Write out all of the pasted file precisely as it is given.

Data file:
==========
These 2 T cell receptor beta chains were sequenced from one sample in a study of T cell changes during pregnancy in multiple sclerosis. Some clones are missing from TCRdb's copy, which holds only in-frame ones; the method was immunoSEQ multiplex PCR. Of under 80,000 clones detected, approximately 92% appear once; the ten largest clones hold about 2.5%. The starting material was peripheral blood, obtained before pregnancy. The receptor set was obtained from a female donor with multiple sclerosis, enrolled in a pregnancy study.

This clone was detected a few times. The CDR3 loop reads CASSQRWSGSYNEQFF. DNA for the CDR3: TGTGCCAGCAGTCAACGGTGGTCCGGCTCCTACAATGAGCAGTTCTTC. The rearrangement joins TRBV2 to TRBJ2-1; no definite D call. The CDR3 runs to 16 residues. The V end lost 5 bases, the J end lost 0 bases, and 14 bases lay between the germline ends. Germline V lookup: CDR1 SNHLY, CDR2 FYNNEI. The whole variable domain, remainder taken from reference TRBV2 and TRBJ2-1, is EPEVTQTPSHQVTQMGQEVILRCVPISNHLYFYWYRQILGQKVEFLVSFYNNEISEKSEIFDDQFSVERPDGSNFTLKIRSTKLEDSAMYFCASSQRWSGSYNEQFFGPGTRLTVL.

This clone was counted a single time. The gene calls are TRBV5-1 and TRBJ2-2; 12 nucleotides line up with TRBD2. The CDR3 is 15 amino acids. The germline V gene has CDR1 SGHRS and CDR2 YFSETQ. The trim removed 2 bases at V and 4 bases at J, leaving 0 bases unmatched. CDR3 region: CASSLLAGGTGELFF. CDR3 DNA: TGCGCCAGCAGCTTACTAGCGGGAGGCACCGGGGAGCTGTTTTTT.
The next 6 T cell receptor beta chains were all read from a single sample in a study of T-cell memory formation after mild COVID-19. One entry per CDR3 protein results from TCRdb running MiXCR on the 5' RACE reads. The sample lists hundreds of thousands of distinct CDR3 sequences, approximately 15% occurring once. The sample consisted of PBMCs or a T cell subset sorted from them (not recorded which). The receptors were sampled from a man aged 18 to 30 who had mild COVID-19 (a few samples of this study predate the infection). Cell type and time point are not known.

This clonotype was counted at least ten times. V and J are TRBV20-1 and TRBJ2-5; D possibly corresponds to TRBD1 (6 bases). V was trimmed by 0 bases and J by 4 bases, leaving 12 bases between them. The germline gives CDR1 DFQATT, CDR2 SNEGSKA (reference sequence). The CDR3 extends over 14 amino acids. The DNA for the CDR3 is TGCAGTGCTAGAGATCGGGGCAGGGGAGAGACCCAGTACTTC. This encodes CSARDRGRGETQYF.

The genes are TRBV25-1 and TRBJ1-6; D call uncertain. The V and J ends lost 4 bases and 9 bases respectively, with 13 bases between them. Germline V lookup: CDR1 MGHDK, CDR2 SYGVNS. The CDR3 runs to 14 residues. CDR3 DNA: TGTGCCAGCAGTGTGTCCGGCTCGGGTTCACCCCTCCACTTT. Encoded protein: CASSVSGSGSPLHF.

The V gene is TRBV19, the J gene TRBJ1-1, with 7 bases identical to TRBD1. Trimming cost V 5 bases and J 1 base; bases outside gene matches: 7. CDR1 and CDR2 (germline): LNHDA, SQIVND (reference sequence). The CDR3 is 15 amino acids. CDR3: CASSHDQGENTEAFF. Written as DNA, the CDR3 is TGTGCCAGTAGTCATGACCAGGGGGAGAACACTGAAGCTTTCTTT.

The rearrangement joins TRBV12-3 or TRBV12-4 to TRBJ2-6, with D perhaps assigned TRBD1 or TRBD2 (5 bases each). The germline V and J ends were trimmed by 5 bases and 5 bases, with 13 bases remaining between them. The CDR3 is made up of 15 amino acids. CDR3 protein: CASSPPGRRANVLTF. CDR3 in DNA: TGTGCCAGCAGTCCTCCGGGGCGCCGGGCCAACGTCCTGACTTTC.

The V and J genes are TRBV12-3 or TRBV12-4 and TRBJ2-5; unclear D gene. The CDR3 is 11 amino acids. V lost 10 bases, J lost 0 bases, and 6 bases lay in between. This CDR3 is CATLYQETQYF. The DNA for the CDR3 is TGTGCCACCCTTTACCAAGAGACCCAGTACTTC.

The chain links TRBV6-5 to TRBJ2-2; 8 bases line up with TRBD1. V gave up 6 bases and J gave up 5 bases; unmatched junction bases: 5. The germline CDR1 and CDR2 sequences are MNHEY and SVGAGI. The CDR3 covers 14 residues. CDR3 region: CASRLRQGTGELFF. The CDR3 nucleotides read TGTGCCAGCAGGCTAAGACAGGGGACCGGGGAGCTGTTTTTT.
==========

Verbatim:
These 2 T cell receptor beta chains were sequenced from one sample in a study of T cell changes during pregnancy in multiple sclerosis. Some clones are missing from TCRdb's copy, which holds only in-frame ones; the method was immunoSEQ multiplex PCR. Of under 80,000 clones detected, approximately 92% appear once; the ten largest clones hold about 2.5%. The starting material was peripheral blood, obtained before pregnancy. The receptor set was obtained from a female donor with multiple sclerosis, enrolled in a pregnancy study.

This clone was detected a few times. The CDR3 loop reads CASSQRWSGSYNEQFF. DNA for the CDR3: TGTGCCAGCAGTCAACGGTGGTCCGGCTCCTACAATGAGCAGTTCTTC. The rearrangement joins TRBV2 to TRBJ2-1; no definite D call. The CDR3 runs to 16 residues. The V end lost 5 bases, the J end lost 0 bases, and 14 bases lay between the germline ends. Germline V lookup: CDR1 SNHLY, CDR2 FYNNEI. The whole variable domain, remainder taken from reference TRBV2 and TRBJ2-1, is EPEVTQTPSHQVTQMGQEVILRCVPISNHLYFYWYRQILGQKVEFLVSFYNNEISEKSEIFDDQFSVERPDGSNFTLKIRSTKLEDSAMYFCASSQRWSGSYNEQFFGPGTRLTVL.

This clone was counted a single time. The gene calls are TRBV5-1 and TRBJ2-2; 12 nucleotides line up with TRBD2. The CDR3 is 15 amino acids. The germline V gene has CDR1 SGHRS and CDR2 YFSETQ. The trim removed 2 bases at V and 4 bases at J, leaving 0 bases unmatched. CDR3 region: CASSLLAGGTGELFF. CDR3 DNA: TGCGCCAGCAGCTTACTAGCGGGAGGCACCGGGGAGCTGTTTTTT.
The next 6 T cell receptor beta chains were all read from a single sample in a study of T-cell memory formation after mild COVID-19. One entry per CDR3 protein results from TCRdb running MiXCR on the 5' RACE reads. The sample lists hundreds of thousands of distinct CDR3 sequences, approximately 15% occurring once. The sample consisted of PBMCs or a T cell subset sorted from them (not recorded which). The receptors were sampled from a man aged 18 to 30 who had mild COVID-19 (a few samples of this study predate the infection). Cell type and time point are not known.

This clonotype was counted at least ten times. V and J are TRBV20-1 and TRBJ2-5; D possibly corresponds to TRBD1 (6 bases). V was trimmed by 0 bases and J by 4 bases, leaving 12 bases between them. The germline gives CDR1 DFQATT, CDR2 SNEGSKA (reference sequence). The CDR3 extends over 14 amino acids. The DNA for the CDR3 is TGCAGTGCTAGAGATCGGGGCAGGGGAGAGACCCAGTACTTC. This encodes CSARDRGRGETQYF.

The genes are TRBV25-1 and TRBJ1-6; D call uncertain. The V and J ends lost 4 bases and 9 bases respectively, with 13 bases between them. Germline V lookup: CDR1 MGHDK, CDR2 SYGVNS. The CDR3 runs to 14 residues. CDR3 DNA: TGTGCCAGCAGTGTGTCCGGCTCGGGTTCACCCCTCCACTTT. Encoded protein: CASSVSGSGSPLHF.

The V gene is TRBV19, the J gene TRBJ1-1, with 7 bases identical to TRBD1. Trimming cost V 5 bases and J 1 base; bases outside gene matches: 7. CDR1 and CDR2 (germline): LNHDA, SQIVND (reference sequence). The CDR3 is 15 amino acids. CDR3: CASSHDQGENTEAFF. Written as DNA, the CDR3 is TGTGCCAGTAGTCATGACCAGGGGGAGAACACTGAAGCTTTCTTT.

The rearrangement joins TRBV12-3 or TRBV12-4 to TRBJ2-6, with D perhaps assigned TRBD1 or TRBD2 (5 bases each). The germline V and J ends were trimmed by 5 bases and 5 bases, with 13 bases remaining between them. The CDR3 is made up of 15 amino acids. CDR3 protein: CASSPPGRRANVLTF. CDR3 in DNA: TGTGCCAGCAGTCCTCCGGGGCGCCGGGCCAACGTCCTGACTTTC.

The V and J genes are TRBV12-3 or TRBV12-4 and TRBJ2-5; unclear D gene. The CDR3 is 11 amino acids. V lost 10 bases, J lost 0 bases, and 6 bases lay in between. This CDR3 is CATLYQETQYF. The DNA for the CDR3 is TGTGCCACCCTTTACCAAGAGACCCAGTACTTC.

The chain links TRBV6-5 to TRBJ2-2; 8 bases line up with TRBD1. V gave up 6 bases and J gave up 5 bases; unmatched junction bases: 5. The germline CDR1 and CDR2 sequences are MNHEY and SVGAGI. The CDR3 covers 14 residues. CDR3 region: CASRLRQGTGELFF. The CDR3 nucleotides read TGTGCCAGCAGGCTAAGACAGGGGACCGGGGAGCTGTTTTTT.